THE MITZVAH OF ALIYAH
What the Rabbis Say Today – Part One
By Tzvi Fishman
If you ask a Chabadnik in Crown Heights why he doesn’t move to Israel, he is likely to answer that he loves Eretz Yisrael, and that the Rebbe spoke out strongly against proposals to surrender parts of the Land for peace, and that many Chabad Hasidim live in Israel, but that Aliyah isn’t an obligation on everyone until the Mashiach comes to take us there, may it be soon.
Similarly, if you ask the same question to a Satmar Hasid in Williamsburg, he is likely to answer that the “Three Oaths” prohibit Jews in the exile from returning to the Land of Israel en-masse in opposition to the Gentiles.
Other Orthodox Jews in New York will answer that Rabbi Moshe Feinstein poskened that Aliyah was an optional mitzvah, like tzitzit, and not an obligatory commandment like keeping Shabbat. Others insist that the Torah was given to the Jews in the wilderness to teach that the Torah can be kept every place in the world, not just in Israel.
Congregants of Young Israel Synagogues, which promote Aliyah, and which largely adhere to the Religious Zionist perspective that sees Aliyah as a positive commandment of the Torah in all generations, based on the opinion of the Ramban, will say they are still in America because they have to take care of their aging parents, or because they don’t believe they will find a proper parnassa in Israel, or that in the matter of Aliyah, they follow the ruling of Rabbi Feinstein, or the opinion of HaRav Soleveitchik that a person was not compelled to move to Israel if he or she felt they could accomplish more in the Diaspora.
To better understand the debate surrounding the question of Aliyah, I to several Rabbis in Israel who moved to the Holy Land from different countries around the globe, and asked them if Rabbis and the leaders of major Jewish organizations in the Diaspora should do more to promote Aliyah, and even set a personal example by coming to live in Israel themselves.
Rabbi Zev Leff gave up the spiritual leadership of the rapidly expanding Young Israel of North Miami Beach to bring his family to Israel. When I asked him if the Jewish leadership in America could do more to promote Aliyah, he instructed me to quote what he wrote in the book, “To Dwell in the Palace,” a collection of the “Ya’aleh VeYavo” articles which were published in the Jewish Press. Among many noteworthy observations, he writes:
“Driving home through the largely uninhabited hills of Judea, I hear a question echoing, ‘Where is the religious Aliyah from the Torah communities of the West?’ The question is not of recent vintage, nor was it posed by a representative of the Aliyah Department of the Jewish Agency. It was Rav Yosef Chaim Sonnenfeld, the leader of the Old Yishuv in Yerushalayim, who addressed these words many decades ago to Rav Yitzchok Breuer, leader of Agudat Yisrael. ‘Now I understand the words Musaf on Yom Tov,’ he said. ‘Because of our sins we were exiled from our country.’ – It was Hashem who exiled us, but it was our sins which distanced us from our Land. The distancing is our voluntary doing.’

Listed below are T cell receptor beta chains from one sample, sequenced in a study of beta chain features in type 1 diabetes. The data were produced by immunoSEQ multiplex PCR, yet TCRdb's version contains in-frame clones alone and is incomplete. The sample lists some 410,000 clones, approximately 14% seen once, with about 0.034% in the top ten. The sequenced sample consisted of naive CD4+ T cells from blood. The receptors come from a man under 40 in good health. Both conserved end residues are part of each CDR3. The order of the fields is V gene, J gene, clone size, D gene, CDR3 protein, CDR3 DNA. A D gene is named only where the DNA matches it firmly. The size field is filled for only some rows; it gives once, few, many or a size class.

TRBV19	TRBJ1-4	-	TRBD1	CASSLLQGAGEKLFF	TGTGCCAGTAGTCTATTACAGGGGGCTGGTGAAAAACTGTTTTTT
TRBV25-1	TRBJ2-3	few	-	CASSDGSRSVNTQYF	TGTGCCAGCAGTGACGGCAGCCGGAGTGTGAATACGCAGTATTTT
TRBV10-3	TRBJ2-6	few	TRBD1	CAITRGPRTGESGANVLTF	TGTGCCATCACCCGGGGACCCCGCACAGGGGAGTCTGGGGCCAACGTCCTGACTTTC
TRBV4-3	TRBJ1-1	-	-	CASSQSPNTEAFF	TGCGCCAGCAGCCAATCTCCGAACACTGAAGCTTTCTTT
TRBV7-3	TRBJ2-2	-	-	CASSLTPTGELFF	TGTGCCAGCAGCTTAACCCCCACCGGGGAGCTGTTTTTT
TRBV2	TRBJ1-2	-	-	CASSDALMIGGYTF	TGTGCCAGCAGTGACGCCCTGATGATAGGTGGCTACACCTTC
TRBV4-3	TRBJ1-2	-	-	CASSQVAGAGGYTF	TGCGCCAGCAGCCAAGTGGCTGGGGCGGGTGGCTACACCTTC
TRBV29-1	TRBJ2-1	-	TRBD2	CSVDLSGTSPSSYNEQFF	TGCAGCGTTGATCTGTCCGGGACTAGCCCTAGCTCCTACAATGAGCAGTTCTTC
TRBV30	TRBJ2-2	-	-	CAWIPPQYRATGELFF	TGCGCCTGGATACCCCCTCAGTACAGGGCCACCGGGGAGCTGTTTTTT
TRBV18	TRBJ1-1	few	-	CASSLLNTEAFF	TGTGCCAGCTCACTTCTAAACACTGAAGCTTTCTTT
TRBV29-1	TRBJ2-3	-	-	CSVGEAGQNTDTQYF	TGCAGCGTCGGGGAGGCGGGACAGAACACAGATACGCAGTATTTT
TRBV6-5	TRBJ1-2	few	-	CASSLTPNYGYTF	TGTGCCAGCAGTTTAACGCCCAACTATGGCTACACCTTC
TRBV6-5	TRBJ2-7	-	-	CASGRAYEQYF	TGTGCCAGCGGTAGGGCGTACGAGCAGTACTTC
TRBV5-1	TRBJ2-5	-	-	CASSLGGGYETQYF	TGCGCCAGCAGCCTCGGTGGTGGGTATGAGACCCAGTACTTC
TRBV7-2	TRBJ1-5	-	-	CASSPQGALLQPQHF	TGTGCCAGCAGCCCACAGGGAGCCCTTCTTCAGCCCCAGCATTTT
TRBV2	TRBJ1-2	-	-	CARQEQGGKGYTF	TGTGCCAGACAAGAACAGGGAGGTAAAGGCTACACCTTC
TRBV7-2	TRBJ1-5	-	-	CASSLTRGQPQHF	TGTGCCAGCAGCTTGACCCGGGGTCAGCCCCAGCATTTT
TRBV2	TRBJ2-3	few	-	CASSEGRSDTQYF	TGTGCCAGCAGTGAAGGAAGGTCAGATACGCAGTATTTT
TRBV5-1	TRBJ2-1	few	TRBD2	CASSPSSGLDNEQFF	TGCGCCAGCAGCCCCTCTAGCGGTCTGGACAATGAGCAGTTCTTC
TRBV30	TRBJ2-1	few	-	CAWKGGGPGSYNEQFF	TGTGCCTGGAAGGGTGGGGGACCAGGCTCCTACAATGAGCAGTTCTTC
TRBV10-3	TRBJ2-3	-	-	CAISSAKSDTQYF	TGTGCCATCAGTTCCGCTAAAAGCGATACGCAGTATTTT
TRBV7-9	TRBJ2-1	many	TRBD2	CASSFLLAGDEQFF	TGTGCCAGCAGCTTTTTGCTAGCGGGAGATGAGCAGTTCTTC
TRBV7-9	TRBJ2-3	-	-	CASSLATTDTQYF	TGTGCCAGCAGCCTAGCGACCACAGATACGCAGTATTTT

“Another quote from Rav Sonnenfeld is perhaps even more pointed. ‘Many times, I have directed that the religious Jews in the Galut be instructed to know that anyone who has the ability to come to Eretz Yisroel and doesn’t, will have to account for his failure in the World to Come,’” (See the book, “Ha’Ish al HaChoma,” Vol.2, pg149).
As a child in German-occupied Lyon, France, Rabbi Shlomo Aviner, escaped the deportations to Nazi death camps when his parents assumed false identities. Today, he heads the Ateret Yerushalayim Yeshiva, located in the Muslim Quarter of Jerusalem. In response to my question, he replied, “People don’t make Aliyah because they are in love with the exile and don’t want to give it up. Therefore, it isn’t enough that Rabbis merely call upon people to make Aliyah. Rather, the Rabbis must make the mitzvah of Aliyah a constant and central part of Jewish education. And, it goes without saying that they should make Aliyah themselves. Concurrently, Israel must finds practical solutions to the difficulties which new olim encounter, such as finding a livelihood, the education of children, and arranging for klita in communities where the language of the oleh is spoken.”
A Rabbi who comes on Aliyah can’t always find work as a Rabbi in Eretz Yisrael, where Torah scholars abound.
“That is true, but it is preferable to be a simple Jew in Eretz Yisrael than to be a Rabbi in the Diaspora, as is stated in the Yerushalmi, Tractate Nedarim, 6:3, ‘The Holy One Blessed Be He says: A small group in Eretz Yisrael is more beloved to me than the Sanhedrin outside of Israel.’ There is no obligation to be a Rabbi, but there is an obligation for a Jew to dwell in the Land of Israel.
“HaRav Yosef Chaim Zonenfeld and Maran HaRav Kook both held that a working person in Eretz Yisrael is preferable to a Torah scholar outside of Israel. In the book, ‘Ha-Ish Al Ha-Chomah’ (pp. 157-158), it is related that Rav Zonenfeld’s grandson, like many yeshiva students, was in a difficult financial state but had a great desire to continue learning Torah. He received an offer from one of the famous cities in Czechoslovakia to become its Rabbi, which would solve both of his problems. He went to discuss the matter with his grandfather. HaRav Zonenfeld lovingly looked at his grandson and said to him: ‘According to my opinion, it is preferable to be a working man in Eretz Yisrael than a Rabbi outside of Eretz Yisrael.’ Similarly, it is told that a student of HaRav Kook asked him about traveling to America to become a Rabbi. HaRav Kook discouraged him, saying, ‘It is better to start some business here in Yerushalayim than to embark on a Rabbinical career in America,” (‘Le- Shelosha B’Elul,’ Vol. 2 #32.) The student followed Rabbi Kook’s advice and succeeded, while continuing to learn Torah on a regular basis.
If all of the Diaspora Rabbis would come on Aliyah, there would be no Torah learning outside of Israel.
“I once attended Rabbinical Council of America conference. I happened to be in America, and they invited me to come as an observer. HaRav Herschel Schachter gave a class on whether it is preferable to make Aliyah or to be a community Rabbi. After a long shiur, he concluded that it is preferable to make Aliyah. At the end, he humbly said: ‘I don’t know what I am doing here.’ I innocently noted: ‘If HaRav abandons his community, they won’t have a Rabbi.’ He said to me that for every Rabbi in America, there is a line of Rabbis waiting to take his place.”